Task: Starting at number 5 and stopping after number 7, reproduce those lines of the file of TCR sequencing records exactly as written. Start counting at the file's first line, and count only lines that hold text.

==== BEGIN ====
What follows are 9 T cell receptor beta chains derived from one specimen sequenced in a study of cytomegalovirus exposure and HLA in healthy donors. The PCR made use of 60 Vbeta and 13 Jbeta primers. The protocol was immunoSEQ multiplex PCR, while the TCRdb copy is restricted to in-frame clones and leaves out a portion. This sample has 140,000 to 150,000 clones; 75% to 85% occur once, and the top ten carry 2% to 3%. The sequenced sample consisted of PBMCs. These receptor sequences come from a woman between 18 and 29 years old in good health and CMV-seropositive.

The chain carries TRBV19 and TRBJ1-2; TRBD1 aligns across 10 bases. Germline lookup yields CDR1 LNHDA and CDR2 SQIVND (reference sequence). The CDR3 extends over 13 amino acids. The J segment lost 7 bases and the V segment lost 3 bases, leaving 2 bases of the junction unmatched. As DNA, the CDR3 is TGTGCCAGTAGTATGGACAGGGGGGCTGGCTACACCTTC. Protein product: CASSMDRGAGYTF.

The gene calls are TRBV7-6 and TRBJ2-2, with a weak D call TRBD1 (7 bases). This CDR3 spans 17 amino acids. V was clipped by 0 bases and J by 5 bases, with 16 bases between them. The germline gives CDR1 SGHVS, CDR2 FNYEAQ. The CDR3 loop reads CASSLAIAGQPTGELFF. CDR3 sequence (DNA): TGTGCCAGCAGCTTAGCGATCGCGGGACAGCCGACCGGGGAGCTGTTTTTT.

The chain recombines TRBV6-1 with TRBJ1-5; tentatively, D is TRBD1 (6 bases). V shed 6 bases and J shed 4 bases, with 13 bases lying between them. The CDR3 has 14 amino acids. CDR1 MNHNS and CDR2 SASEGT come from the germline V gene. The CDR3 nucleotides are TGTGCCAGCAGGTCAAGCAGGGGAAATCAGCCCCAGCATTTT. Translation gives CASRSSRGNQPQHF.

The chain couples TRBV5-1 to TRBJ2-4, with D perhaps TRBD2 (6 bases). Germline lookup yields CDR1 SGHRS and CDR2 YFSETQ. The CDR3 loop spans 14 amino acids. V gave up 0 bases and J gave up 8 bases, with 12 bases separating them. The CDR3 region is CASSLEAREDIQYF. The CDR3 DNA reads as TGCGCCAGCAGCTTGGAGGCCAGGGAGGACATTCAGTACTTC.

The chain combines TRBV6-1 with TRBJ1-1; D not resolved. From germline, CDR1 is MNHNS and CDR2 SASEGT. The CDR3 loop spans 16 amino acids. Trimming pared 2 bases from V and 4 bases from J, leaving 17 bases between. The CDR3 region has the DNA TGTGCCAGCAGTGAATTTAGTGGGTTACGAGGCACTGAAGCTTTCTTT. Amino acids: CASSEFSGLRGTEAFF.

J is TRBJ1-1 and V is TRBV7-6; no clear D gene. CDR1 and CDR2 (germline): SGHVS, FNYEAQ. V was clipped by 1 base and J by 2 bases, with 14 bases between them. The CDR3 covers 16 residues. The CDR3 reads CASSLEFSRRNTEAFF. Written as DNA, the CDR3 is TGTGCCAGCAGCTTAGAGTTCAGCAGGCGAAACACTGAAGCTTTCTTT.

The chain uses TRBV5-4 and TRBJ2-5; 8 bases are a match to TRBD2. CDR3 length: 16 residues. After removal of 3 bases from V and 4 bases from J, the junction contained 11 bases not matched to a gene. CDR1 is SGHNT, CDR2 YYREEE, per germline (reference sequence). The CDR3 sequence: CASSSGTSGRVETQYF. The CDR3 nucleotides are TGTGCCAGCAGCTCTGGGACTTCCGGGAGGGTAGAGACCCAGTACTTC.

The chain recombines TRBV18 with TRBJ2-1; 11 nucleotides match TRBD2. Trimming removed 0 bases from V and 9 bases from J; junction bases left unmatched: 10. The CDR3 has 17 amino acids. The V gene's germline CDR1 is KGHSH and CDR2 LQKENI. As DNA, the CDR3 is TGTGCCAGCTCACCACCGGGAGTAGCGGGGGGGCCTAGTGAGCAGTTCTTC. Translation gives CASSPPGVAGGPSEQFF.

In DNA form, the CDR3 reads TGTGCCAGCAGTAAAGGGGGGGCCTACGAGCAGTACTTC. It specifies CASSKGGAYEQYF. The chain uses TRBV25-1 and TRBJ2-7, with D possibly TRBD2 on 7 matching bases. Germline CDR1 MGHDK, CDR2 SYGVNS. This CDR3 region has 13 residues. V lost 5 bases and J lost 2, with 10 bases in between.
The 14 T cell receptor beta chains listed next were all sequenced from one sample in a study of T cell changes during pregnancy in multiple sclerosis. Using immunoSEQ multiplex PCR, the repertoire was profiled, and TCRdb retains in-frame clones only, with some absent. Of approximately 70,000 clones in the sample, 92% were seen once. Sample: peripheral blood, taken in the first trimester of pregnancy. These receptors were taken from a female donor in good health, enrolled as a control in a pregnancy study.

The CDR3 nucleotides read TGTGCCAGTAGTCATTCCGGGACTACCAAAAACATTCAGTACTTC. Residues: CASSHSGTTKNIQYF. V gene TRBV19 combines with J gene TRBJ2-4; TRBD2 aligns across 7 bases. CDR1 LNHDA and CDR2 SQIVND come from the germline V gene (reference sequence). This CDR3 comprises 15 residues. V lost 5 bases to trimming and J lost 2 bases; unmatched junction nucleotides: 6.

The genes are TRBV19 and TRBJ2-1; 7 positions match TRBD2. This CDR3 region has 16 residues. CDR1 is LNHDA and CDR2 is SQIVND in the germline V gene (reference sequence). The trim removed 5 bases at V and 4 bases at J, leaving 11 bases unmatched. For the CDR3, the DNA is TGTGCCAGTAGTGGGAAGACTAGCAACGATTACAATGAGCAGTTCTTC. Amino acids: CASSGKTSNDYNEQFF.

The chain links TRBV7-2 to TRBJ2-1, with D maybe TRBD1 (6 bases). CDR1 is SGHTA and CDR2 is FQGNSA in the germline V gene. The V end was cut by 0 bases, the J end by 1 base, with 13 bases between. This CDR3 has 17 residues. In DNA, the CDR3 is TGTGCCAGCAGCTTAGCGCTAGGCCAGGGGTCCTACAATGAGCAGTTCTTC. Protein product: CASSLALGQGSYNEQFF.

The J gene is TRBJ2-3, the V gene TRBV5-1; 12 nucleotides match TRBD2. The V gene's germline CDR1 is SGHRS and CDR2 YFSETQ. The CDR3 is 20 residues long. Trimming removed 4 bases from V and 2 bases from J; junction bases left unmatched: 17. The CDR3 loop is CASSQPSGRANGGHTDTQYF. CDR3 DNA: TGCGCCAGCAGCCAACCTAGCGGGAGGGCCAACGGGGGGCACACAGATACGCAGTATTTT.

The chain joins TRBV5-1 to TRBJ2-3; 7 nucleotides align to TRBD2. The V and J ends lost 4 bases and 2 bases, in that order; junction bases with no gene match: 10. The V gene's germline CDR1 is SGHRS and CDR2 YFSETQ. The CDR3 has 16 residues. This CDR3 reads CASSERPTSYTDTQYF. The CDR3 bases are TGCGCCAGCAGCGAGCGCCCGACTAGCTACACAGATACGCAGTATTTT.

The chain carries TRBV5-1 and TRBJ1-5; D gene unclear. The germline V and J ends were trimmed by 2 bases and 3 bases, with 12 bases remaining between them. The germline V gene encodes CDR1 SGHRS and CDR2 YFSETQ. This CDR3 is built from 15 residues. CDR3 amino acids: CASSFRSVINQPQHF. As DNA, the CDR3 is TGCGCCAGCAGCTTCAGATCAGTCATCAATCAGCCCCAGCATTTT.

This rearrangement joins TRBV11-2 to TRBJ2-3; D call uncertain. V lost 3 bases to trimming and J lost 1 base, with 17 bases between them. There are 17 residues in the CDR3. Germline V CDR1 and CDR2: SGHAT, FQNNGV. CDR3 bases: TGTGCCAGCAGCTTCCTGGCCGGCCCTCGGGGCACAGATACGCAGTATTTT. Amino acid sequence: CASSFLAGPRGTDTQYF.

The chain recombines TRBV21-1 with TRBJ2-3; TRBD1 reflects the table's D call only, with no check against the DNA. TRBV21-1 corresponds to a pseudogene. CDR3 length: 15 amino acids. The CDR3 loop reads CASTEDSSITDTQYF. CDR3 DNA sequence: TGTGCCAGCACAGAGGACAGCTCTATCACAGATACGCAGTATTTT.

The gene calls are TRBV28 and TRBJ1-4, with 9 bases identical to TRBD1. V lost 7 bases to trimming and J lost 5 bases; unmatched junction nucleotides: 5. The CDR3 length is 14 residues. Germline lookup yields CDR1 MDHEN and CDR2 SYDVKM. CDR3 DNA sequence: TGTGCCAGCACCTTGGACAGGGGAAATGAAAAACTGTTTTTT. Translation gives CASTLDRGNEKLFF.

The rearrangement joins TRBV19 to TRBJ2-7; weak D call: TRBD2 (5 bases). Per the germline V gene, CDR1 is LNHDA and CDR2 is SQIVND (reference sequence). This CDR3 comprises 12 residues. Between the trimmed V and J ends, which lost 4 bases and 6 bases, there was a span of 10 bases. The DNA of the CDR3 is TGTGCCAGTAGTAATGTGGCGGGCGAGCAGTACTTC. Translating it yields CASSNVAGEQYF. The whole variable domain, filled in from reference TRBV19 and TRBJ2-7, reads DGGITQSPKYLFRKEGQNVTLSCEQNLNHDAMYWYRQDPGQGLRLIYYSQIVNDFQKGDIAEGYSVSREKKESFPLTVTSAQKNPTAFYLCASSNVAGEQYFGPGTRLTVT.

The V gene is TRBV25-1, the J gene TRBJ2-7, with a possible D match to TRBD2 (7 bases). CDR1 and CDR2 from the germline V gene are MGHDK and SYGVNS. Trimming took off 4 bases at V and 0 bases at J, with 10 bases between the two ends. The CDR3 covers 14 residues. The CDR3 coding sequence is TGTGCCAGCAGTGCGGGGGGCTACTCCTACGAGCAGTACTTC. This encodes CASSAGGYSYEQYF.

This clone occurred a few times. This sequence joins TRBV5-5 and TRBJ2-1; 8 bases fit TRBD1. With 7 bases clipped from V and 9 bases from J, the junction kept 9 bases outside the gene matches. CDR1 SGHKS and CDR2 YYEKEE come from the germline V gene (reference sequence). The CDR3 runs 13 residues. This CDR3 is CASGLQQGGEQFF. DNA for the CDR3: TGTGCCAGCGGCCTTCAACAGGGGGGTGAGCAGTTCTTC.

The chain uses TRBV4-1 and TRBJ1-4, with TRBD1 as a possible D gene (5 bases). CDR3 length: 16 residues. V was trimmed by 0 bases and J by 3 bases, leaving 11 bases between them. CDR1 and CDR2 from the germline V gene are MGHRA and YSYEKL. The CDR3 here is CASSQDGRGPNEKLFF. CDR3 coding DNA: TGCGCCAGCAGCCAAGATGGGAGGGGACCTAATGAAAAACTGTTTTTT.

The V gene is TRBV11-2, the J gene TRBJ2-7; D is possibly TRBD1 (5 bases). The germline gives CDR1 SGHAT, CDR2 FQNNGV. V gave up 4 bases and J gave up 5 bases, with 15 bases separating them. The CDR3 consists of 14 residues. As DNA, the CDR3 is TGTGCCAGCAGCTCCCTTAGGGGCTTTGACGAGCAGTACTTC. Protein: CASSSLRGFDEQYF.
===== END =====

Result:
The chain couples TRBV5-1 to TRBJ2-4, with D perhaps TRBD2 (6 bases). Germline lookup yields CDR1 SGHRS and CDR2 YFSETQ. The CDR3 loop spans 14 amino acids. V gave up 0 bases and J gave up 8 bases, with 12 bases separating them. The CDR3 region is CASSLEAREDIQYF. The CDR3 DNA reads as TGCGCCAGCAGCTTGGAGGCCAGGGAGGACATTCAGTACTTC.

The chain combines TRBV6-1 with TRBJ1-1; D not resolved. From germline, CDR1 is MNHNS and CDR2 SASEGT. The CDR3 loop spans 16 amino acids. Trimming pared 2 bases from V and 4 bases from J, leaving 17 bases between. The CDR3 region has the DNA TGTGCCAGCAGTGAATTTAGTGGGTTACGAGGCACTGAAGCTTTCTTT. Amino acids: CASSEFSGLRGTEAFF.

J is TRBJ1-1 and V is TRBV7-6; no clear D gene. CDR1 and CDR2 (germline): SGHVS, FNYEAQ. V was clipped by 1 base and J by 2 bases, with 14 bases between them. The CDR3 covers 16 residues. The CDR3 reads CASSLEFSRRNTEAFF. Written as DNA, the CDR3 is TGTGCCAGCAGCTTAGAGTTCAGCAGGCGAAACACTGAAGCTTTCTTT.